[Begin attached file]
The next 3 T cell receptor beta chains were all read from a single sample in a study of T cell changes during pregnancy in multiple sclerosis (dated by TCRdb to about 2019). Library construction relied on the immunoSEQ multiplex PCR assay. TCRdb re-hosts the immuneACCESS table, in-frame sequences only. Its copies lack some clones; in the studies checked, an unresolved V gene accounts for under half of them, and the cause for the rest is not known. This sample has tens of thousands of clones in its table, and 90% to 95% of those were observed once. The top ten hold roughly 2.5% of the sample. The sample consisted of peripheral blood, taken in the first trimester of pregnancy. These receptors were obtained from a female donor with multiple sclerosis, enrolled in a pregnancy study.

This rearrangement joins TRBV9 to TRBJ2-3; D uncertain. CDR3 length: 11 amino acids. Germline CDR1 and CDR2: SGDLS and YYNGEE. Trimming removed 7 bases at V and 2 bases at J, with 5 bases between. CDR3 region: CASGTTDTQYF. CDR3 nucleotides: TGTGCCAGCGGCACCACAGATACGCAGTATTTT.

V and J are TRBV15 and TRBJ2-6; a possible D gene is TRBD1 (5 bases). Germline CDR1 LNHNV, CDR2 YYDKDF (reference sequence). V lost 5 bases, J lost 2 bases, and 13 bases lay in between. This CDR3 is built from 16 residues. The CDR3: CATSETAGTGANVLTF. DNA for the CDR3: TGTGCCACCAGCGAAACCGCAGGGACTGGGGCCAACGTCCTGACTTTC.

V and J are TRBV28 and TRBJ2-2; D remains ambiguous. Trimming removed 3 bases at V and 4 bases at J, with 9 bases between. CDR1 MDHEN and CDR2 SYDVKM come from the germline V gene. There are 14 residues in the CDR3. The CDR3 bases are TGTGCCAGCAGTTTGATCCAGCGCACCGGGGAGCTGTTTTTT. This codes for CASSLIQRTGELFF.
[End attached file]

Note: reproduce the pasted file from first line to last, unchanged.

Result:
The next 3 T cell receptor beta chains were all read from a single sample in a study of T cell changes during pregnancy in multiple sclerosis (dated by TCRdb to about 2019). Library construction relied on the immunoSEQ multiplex PCR assay. TCRdb re-hosts the immuneACCESS table, in-frame sequences only. Its copies lack some clones; in the studies checked, an unresolved V gene accounts for under half of them, and the cause for the rest is not known. This sample has tens of thousands of clones in its table, and 90% to 95% of those were observed once. The top ten hold roughly 2.5% of the sample. The sample consisted of peripheral blood, taken in the first trimester of pregnancy. These receptors were obtained from a female donor with multiple sclerosis, enrolled in a pregnancy study.

This rearrangement joins TRBV9 to TRBJ2-3; D uncertain. CDR3 length: 11 amino acids. Germline CDR1 and CDR2: SGDLS and YYNGEE. Trimming removed 7 bases at V and 2 bases at J, with 5 bases between. CDR3 region: CASGTTDTQYF. CDR3 nucleotides: TGTGCCAGCGGCACCACAGATACGCAGTATTTT.

V and J are TRBV15 and TRBJ2-6; a possible D gene is TRBD1 (5 bases). Germline CDR1 LNHNV, CDR2 YYDKDF (reference sequence). V lost 5 bases, J lost 2 bases, and 13 bases lay in between. This CDR3 is built from 16 residues. The CDR3: CATSETAGTGANVLTF. DNA for the CDR3: TGTGCCACCAGCGAAACCGCAGGGACTGGGGCCAACGTCCTGACTTTC.

V and J are TRBV28 and TRBJ2-2; D remains ambiguous. Trimming removed 3 bases at V and 4 bases at J, with 9 bases between. CDR1 MDHEN and CDR2 SYDVKM come from the germline V gene. There are 14 residues in the CDR3. The CDR3 bases are TGTGCCAGCAGTTTGATCCAGCGCACCGGGGAGCTGTTTTTT. This codes for CASSLIQRTGELFF.